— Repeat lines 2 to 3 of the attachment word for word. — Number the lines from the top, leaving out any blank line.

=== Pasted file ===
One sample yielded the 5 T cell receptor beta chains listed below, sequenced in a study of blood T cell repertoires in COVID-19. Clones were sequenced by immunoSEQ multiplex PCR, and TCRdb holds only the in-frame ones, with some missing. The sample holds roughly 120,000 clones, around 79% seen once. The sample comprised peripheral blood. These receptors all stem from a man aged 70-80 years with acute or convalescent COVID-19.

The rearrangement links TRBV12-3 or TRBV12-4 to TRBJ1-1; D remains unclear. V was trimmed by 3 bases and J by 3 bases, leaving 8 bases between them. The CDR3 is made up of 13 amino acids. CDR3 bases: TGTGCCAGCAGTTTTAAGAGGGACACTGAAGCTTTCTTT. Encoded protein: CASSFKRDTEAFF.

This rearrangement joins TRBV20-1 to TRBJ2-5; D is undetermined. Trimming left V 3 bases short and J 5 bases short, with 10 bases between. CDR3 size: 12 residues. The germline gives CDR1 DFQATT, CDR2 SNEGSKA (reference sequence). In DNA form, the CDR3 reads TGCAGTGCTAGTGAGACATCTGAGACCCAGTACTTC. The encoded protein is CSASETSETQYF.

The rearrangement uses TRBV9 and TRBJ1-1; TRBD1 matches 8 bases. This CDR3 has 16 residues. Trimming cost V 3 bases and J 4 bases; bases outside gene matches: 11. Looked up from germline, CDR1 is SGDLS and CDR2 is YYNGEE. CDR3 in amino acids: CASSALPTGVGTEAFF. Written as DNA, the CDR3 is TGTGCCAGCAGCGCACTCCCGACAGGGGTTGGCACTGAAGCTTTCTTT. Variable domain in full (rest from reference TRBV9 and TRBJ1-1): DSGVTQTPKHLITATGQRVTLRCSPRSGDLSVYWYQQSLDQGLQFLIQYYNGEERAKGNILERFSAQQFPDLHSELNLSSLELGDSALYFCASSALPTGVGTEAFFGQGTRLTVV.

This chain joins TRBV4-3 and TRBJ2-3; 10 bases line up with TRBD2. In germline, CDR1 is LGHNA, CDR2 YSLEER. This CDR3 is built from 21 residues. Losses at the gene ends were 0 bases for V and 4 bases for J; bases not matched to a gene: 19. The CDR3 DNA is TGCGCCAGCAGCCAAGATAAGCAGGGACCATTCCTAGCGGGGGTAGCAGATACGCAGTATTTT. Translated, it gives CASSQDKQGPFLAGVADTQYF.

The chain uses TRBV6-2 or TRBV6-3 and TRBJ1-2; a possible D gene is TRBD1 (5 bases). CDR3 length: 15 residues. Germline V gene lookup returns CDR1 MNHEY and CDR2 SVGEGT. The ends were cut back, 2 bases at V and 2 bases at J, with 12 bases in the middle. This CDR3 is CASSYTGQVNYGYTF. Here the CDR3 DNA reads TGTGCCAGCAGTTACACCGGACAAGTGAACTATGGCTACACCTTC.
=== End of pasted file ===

The rearrangement links TRBV12-3 or TRBV12-4 to TRBJ1-1; D remains unclear. V was trimmed by 3 bases and J by 3 bases, leaving 8 bases between them. The CDR3 is made up of 13 amino acids. CDR3 bases: TGTGCCAGCAGTTTTAAGAGGGACACTGAAGCTTTCTTT. Encoded protein: CASSFKRDTEAFF.

This rearrangement joins TRBV20-1 to TRBJ2-5; D is undetermined. Trimming left V 3 bases short and J 5 bases short, with 10 bases between. CDR3 size: 12 residues. The germline gives CDR1 DFQATT, CDR2 SNEGSKA (reference sequence). In DNA form, the CDR3 reads TGCAGTGCTAGTGAGACATCTGAGACCCAGTACTTC. The encoded protein is CSASETSETQYF.